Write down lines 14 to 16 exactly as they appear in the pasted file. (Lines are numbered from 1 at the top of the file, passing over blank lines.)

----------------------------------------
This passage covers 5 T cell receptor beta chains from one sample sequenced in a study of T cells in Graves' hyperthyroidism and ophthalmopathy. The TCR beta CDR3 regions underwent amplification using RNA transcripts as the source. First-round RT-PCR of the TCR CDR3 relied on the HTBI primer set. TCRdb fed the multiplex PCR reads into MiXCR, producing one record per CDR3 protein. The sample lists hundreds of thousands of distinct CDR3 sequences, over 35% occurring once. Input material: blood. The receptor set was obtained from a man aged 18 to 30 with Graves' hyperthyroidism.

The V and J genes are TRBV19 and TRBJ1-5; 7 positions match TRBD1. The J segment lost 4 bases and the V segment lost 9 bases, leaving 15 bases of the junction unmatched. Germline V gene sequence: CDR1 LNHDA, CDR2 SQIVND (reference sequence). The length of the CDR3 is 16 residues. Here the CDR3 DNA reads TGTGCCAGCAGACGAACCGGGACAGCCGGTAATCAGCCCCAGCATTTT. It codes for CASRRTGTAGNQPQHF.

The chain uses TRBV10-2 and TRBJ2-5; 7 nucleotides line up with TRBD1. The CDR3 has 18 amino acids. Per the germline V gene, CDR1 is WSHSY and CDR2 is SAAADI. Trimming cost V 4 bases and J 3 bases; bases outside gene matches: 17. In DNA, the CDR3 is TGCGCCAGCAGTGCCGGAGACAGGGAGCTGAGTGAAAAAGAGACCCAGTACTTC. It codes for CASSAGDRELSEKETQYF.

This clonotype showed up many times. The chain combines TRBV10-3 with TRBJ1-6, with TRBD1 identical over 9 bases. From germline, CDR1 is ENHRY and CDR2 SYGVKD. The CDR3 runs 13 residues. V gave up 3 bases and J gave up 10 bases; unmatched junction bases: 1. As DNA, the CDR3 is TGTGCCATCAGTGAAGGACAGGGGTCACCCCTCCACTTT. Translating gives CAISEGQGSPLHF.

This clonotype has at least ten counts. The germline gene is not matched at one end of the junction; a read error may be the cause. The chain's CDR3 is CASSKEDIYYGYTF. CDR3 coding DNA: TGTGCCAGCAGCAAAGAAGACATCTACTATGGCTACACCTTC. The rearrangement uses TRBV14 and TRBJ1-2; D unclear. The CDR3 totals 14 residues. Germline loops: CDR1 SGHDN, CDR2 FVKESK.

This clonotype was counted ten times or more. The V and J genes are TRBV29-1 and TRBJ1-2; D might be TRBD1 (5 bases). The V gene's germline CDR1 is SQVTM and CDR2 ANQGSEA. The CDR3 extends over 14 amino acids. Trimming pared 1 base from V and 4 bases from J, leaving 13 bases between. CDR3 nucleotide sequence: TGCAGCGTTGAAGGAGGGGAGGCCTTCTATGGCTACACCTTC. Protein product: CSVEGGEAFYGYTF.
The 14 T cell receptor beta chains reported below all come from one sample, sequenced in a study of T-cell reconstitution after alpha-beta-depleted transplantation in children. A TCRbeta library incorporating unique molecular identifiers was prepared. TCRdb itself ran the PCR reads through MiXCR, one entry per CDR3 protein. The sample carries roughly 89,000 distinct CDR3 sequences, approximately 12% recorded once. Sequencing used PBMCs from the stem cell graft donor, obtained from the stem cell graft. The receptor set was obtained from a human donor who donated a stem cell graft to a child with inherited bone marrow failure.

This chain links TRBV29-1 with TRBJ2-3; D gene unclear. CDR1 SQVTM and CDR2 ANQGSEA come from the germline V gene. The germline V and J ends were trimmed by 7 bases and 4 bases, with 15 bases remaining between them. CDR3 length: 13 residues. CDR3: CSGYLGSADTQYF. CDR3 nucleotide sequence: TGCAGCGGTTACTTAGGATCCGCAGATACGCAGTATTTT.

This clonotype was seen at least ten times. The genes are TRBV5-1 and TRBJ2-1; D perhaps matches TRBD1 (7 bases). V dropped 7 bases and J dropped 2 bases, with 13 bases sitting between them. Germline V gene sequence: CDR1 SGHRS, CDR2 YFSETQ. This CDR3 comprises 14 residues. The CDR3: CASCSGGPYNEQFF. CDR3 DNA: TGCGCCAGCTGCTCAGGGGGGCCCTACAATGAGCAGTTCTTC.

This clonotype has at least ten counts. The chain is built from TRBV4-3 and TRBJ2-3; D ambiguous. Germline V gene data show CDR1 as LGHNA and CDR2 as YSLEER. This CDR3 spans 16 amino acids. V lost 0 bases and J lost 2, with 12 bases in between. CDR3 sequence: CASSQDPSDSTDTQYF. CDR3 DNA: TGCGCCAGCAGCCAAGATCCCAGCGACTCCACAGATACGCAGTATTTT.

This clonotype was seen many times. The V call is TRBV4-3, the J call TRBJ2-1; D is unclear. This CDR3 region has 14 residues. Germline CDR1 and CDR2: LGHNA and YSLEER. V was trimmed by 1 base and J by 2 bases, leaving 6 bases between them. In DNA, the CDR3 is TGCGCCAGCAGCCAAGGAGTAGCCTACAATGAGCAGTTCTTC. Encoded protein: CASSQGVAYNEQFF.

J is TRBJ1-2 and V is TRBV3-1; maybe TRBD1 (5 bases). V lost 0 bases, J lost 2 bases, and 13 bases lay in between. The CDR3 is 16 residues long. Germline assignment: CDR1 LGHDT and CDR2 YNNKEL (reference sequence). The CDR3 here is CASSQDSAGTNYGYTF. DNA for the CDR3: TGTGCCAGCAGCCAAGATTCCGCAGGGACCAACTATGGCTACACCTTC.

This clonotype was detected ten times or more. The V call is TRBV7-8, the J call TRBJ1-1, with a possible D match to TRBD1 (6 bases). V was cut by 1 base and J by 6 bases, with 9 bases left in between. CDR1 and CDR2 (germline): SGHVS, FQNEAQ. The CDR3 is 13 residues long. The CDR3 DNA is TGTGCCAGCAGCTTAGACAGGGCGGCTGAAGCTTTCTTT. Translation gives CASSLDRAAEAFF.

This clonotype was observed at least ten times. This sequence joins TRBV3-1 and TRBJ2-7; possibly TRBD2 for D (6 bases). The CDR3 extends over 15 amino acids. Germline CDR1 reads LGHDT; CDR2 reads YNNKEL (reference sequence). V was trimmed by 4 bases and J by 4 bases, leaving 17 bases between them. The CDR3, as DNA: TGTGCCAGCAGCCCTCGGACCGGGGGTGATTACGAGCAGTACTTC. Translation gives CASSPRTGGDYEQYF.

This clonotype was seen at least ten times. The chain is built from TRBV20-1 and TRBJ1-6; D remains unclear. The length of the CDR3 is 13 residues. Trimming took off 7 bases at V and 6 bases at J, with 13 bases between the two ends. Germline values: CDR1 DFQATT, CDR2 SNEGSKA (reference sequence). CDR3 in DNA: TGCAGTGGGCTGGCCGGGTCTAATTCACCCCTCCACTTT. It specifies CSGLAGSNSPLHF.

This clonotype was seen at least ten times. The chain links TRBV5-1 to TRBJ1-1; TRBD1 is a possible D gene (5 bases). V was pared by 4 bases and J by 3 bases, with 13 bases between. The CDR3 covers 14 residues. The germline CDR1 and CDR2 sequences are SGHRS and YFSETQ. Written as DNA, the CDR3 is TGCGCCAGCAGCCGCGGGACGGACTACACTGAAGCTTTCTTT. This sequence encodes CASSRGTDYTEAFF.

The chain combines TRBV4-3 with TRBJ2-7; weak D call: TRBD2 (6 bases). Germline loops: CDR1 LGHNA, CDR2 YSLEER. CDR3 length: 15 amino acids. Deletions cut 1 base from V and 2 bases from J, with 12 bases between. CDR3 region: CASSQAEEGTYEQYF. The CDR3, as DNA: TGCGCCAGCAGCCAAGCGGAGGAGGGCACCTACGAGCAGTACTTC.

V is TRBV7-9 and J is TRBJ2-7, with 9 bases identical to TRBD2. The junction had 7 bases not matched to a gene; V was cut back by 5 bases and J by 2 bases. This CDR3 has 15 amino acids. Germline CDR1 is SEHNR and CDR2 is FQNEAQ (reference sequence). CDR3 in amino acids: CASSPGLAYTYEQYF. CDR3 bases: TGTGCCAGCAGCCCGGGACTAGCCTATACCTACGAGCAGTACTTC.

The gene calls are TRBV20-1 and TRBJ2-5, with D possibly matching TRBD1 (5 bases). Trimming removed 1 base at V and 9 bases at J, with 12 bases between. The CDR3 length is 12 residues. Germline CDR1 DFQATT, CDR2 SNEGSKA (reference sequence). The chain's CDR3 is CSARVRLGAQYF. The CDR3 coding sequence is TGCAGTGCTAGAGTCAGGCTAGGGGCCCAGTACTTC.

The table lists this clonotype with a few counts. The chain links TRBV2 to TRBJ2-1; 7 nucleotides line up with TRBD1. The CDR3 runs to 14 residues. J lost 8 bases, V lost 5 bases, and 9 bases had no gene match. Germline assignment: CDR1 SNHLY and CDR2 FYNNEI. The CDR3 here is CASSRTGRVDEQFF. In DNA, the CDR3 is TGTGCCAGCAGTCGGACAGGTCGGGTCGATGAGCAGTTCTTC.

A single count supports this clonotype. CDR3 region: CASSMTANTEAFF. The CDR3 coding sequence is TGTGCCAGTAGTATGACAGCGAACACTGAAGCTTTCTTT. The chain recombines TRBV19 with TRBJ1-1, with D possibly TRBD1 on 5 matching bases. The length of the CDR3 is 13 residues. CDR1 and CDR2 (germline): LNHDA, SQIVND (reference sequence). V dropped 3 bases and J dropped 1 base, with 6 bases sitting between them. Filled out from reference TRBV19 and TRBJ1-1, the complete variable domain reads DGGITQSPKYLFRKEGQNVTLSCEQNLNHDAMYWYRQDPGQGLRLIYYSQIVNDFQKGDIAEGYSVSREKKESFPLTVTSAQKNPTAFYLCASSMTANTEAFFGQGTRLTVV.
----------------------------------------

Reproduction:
This clonotype was observed at least ten times. This sequence joins TRBV3-1 and TRBJ2-7; possibly TRBD2 for D (6 bases). The CDR3 extends over 15 amino acids. Germline CDR1 reads LGHDT; CDR2 reads YNNKEL (reference sequence). V was trimmed by 4 bases and J by 4 bases, leaving 17 bases between them. The CDR3, as DNA: TGTGCCAGCAGCCCTCGGACCGGGGGTGATTACGAGCAGTACTTC. Translation gives CASSPRTGGDYEQYF.

This clonotype was seen at least ten times. The chain is built from TRBV20-1 and TRBJ1-6; D remains unclear. The length of the CDR3 is 13 residues. Trimming took off 7 bases at V and 6 bases at J, with 13 bases between the two ends. Germline values: CDR1 DFQATT, CDR2 SNEGSKA (reference sequence). CDR3 in DNA: TGCAGTGGGCTGGCCGGGTCTAATTCACCCCTCCACTTT. It specifies CSGLAGSNSPLHF.

This clonotype was seen at least ten times. The chain links TRBV5-1 to TRBJ1-1; TRBD1 is a possible D gene (5 bases). V was pared by 4 bases and J by 3 bases, with 13 bases between. The CDR3 covers 14 residues. The germline CDR1 and CDR2 sequences are SGHRS and YFSETQ. Written as DNA, the CDR3 is TGCGCCAGCAGCCGCGGGACGGACTACACTGAAGCTTTCTTT. This sequence encodes CASSRGTDYTEAFF.